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A pilot study using tissue velocity ultrasound imaging (TVI) to assess muscle activity pattern in patients with chronic trapezius myalgia
Linköping University, Faculty of Health Sciences. Linköping University, Department of Clinical and Experimental Medicine, Rehabilitation Medicine .
Linköping University, Faculty of Health Sciences. Linköping University, Department of Clinical and Experimental Medicine, Rehabilitation Medicine . Östergötlands Läns Landsting, Centre for Medicine, Pain and Rehabilitation Centre.
School of Technology and Health, Royal Institute of Technology, Stockholm, Sweden.
Linköping University, Faculty of Health Sciences. Linköping University, Department of Clinical and Experimental Medicine, Rehabilitation Medicine . Östergötlands Läns Landsting, Centre for Medicine, Pain and Rehabilitation Centre.
2008 (English)In: BMC Musculoskeletal Disorders, ISSN 1471-2474, E-ISSN 1471-2474, Vol. 9, no 127Article in journal (Refereed) Published
Abstract [en]

Background. Different research techniques indicate alterations in muscle tissue and in neuromuscular control of aching muscles in patients with chronic localized pain. Ultrasound can be used for analysis of muscle tissue dynamics in clinical practice. Aim. This study introduces a new muscle tissue sensitive ultrasound technique in order to provide a new methodology for providing a description of local muscle changes. This method is applied to investigate trapezius muscle tissue response - especially with respect to specific regional deformation and deformation rates - during concentric shoulder elevation in patients with chronic trapezius myalgia and healthy controls before and after pain provocation. Methods. Patients with trapezius myalgia and healthy controls were analyzed using an ultrasound system equipped with tissue velocity imaging (TVI). The patients performed a standardized 3-cm concentric shoulder elevation before and after pain provocation/exercise at a standardized elevation tempo (30 bpm). A standardized region of interest (ROI), an ellipsis with a size that captures the upper and lower fascia of the trapezius muscle (4 cm width) at rest, was placed in the first frame of the loop registration of the elevation. The ROI was re-anchored frame by frame following the same anatomical landmark in the basal fascia during all frames of the concentric phase. In cardiac measurement, tissue velocities are measured in the axial projection towards and against the probe where red colour represents shortening and red lengthening. In the case of measuring the trapezius muscle, tissue deformation measurements are made orthogonally, thus, indirectly. Based on the assumption of muscle volume incompressibility, blue represents tissue contraction and red relaxation. Within the ROI, two variables were calculated as a function of time: deformation and deformation rate. Hereafter, max, mean, and quadratic mean values (RMS) of each variable were calculated and compared before and after pain provocation/ exercise. Results. This new methodology seems valuable when looking at local muscle changes and studying the mechanism behind chronic muscle pain. The univariate analyses indicate that patients with chronic trapezius myalgia after pain provocation due to exercise at group level showed decreased strain and unchanged strain rate while healthy controls had unchanged strain and increased strain rate. However, the multivariate analysis indicates that most patients showed lower levels according to both strain and strain rate after exercise compared to most controls. Conclusion. Tissue velocity imaging can help describe musculoskeletal tissue activity and dynamics in patients with chronic pain conditions. An altered muscle tissue dynamic after pain provocation/exercise among the majority of trapezius myalgia patients compared with the healthy controls was found. © 2008 Peolsson et al, licensee BioMed Central Ltd.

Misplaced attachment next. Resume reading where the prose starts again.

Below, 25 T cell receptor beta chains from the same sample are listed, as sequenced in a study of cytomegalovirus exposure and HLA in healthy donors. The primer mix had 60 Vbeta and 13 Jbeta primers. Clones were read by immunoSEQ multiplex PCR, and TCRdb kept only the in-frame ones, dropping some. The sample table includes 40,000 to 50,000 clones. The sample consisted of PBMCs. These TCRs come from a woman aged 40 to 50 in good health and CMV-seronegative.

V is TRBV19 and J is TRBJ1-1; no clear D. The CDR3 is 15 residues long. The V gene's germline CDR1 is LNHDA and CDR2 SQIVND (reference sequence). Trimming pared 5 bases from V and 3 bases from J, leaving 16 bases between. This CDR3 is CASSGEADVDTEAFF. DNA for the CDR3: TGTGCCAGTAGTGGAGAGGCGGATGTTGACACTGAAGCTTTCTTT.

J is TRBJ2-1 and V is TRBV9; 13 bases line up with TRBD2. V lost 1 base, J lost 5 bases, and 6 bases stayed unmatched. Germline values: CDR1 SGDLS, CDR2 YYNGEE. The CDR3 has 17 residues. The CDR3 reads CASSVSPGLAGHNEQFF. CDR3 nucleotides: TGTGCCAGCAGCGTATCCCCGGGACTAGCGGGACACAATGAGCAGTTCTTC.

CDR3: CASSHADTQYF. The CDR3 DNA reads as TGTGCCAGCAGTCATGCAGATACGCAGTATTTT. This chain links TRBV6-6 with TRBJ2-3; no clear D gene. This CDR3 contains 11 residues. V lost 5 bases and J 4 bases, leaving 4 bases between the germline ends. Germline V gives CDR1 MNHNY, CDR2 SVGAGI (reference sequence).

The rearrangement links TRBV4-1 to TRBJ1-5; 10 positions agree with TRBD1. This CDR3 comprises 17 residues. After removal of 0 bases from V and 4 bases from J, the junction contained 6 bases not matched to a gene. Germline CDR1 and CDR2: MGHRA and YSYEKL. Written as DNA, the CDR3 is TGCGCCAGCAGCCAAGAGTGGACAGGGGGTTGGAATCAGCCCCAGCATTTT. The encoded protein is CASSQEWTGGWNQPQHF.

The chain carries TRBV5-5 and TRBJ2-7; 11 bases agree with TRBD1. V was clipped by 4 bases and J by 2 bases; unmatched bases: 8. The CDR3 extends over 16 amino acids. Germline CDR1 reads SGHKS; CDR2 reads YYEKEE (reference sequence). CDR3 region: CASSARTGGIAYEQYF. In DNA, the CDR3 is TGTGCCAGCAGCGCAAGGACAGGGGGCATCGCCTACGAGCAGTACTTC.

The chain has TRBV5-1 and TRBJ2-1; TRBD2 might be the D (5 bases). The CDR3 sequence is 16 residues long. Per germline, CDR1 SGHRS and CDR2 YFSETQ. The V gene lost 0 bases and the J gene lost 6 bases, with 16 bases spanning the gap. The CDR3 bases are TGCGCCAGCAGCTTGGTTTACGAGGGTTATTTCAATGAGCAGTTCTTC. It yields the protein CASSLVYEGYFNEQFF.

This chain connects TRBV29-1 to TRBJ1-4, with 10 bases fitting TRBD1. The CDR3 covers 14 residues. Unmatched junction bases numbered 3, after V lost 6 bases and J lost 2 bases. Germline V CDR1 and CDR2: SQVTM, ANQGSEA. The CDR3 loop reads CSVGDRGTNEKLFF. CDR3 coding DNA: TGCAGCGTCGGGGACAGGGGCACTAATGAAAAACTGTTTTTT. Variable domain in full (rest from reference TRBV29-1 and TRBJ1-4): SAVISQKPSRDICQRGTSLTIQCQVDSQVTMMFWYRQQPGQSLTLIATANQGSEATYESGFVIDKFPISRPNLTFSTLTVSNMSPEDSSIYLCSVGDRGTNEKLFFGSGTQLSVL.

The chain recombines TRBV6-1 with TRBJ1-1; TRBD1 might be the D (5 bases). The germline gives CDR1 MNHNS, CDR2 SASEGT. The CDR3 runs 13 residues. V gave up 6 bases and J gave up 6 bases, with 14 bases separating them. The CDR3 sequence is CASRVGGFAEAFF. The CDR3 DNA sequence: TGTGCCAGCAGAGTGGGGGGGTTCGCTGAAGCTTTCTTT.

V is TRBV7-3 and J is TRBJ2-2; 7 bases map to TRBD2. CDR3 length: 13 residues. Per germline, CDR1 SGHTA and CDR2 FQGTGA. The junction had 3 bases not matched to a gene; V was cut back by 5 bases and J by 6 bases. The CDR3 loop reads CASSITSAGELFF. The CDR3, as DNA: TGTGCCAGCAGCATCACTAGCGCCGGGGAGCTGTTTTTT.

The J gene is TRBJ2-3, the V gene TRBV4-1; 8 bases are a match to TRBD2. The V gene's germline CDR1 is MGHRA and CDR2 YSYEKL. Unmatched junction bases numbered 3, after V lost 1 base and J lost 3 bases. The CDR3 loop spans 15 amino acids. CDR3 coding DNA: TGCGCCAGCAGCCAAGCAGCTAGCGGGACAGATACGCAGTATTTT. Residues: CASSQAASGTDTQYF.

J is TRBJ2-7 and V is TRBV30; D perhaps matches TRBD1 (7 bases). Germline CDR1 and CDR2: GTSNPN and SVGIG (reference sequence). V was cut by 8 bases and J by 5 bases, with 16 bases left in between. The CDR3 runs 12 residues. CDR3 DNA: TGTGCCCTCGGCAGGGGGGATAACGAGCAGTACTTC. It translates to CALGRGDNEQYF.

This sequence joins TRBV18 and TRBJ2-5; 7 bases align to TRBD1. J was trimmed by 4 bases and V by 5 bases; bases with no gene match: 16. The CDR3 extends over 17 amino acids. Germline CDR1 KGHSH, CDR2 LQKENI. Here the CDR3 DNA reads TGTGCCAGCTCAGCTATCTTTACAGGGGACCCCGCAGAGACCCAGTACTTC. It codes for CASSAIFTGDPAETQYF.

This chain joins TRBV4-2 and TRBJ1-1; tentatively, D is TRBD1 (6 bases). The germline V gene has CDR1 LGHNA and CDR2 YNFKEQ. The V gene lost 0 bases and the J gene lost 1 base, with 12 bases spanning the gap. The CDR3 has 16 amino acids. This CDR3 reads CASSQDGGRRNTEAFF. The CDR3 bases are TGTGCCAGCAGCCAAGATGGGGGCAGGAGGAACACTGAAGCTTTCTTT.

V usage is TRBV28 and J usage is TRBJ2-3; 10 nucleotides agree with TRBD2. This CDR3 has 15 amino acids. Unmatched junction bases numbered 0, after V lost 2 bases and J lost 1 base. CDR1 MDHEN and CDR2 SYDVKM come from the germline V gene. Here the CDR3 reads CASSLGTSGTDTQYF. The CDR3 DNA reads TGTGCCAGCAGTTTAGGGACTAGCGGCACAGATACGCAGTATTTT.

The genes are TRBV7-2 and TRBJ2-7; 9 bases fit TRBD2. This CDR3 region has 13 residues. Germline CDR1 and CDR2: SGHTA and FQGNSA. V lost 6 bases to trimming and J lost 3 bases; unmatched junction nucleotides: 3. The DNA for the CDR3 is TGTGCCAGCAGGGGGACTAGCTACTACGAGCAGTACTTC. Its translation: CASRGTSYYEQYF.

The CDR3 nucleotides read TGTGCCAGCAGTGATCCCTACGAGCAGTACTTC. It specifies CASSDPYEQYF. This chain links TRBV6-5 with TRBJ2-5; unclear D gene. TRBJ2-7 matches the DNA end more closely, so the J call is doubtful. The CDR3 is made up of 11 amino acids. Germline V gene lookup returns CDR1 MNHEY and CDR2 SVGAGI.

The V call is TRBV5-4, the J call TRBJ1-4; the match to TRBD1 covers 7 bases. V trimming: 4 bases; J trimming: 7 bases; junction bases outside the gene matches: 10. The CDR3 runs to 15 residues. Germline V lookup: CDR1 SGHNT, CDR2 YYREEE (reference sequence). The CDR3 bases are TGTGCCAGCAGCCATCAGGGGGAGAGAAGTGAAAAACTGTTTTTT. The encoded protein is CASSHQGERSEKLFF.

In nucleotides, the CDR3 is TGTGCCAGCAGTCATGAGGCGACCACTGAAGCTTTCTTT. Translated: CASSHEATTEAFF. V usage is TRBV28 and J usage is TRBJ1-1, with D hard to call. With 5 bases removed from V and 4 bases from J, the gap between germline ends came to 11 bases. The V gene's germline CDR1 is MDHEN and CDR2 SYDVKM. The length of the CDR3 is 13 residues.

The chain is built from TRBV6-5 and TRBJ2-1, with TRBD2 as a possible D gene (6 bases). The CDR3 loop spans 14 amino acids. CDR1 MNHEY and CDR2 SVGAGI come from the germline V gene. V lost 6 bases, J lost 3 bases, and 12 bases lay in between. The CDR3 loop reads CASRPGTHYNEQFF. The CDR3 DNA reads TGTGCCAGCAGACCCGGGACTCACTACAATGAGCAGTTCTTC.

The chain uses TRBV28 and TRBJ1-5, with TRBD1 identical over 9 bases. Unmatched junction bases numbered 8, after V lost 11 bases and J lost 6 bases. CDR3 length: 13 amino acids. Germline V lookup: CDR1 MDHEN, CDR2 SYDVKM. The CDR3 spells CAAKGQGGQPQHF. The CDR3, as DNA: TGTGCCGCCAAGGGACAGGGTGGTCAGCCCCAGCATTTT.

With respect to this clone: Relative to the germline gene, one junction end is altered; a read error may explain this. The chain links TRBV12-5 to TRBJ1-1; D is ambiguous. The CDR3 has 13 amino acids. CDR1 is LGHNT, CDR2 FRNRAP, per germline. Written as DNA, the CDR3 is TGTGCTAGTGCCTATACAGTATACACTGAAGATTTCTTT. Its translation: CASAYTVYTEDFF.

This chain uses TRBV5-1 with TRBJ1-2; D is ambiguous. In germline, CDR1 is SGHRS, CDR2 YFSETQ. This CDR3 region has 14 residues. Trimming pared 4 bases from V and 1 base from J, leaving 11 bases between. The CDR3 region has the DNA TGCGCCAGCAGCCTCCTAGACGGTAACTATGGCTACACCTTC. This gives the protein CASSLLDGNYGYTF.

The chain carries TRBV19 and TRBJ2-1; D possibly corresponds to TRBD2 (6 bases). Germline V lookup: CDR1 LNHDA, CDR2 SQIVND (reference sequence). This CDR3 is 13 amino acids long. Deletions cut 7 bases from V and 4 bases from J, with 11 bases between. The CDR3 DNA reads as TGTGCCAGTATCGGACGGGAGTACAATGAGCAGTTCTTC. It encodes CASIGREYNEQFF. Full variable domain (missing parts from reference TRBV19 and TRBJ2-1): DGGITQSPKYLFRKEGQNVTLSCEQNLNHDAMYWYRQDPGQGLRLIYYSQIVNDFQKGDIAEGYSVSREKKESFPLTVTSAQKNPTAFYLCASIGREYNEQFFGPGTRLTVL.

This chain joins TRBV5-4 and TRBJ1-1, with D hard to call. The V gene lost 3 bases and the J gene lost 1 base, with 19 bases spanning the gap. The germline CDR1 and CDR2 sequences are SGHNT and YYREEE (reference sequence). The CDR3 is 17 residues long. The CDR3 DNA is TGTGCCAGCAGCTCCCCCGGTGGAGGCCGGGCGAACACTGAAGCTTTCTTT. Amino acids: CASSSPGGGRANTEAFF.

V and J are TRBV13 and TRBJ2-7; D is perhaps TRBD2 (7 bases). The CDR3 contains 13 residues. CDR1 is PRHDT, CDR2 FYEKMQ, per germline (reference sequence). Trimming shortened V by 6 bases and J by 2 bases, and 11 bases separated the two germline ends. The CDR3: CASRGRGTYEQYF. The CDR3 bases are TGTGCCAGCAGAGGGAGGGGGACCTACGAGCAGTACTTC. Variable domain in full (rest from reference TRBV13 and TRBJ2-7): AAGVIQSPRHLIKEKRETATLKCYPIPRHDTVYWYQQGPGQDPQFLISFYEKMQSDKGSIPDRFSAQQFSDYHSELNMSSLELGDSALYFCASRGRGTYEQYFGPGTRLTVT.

Place, publisher, year, edition, pages
2008. Vol. 9, no 127
National Category
Medical and Health Sciences
Identifiers
URN: urn:nbn:se:liu:diva-49321DOI: 10.1186/1471-2474-9-127OAI: oai:DiVA.org:liu-49321DiVA: diva2:270217
Note
Original Publication: Michael Peolsson, Britt Larsson, L.-A. Brodin and Björn Gerdle, A pilot study using tissue velocity ultrasound imaging (TVI) to assess muscle activity pattern in patients with chronic trapezius myalgia, 2008, BMC Musculoskeletal Disorders, (9), 127. http://dx.doi.org/10.1186/1471-2474-9-127 Licensee: BioMed Central http://www.biomedcentral.com/ Available from: 2009-10-11 Created: 2009-10-11 Last updated: 2017-12-12

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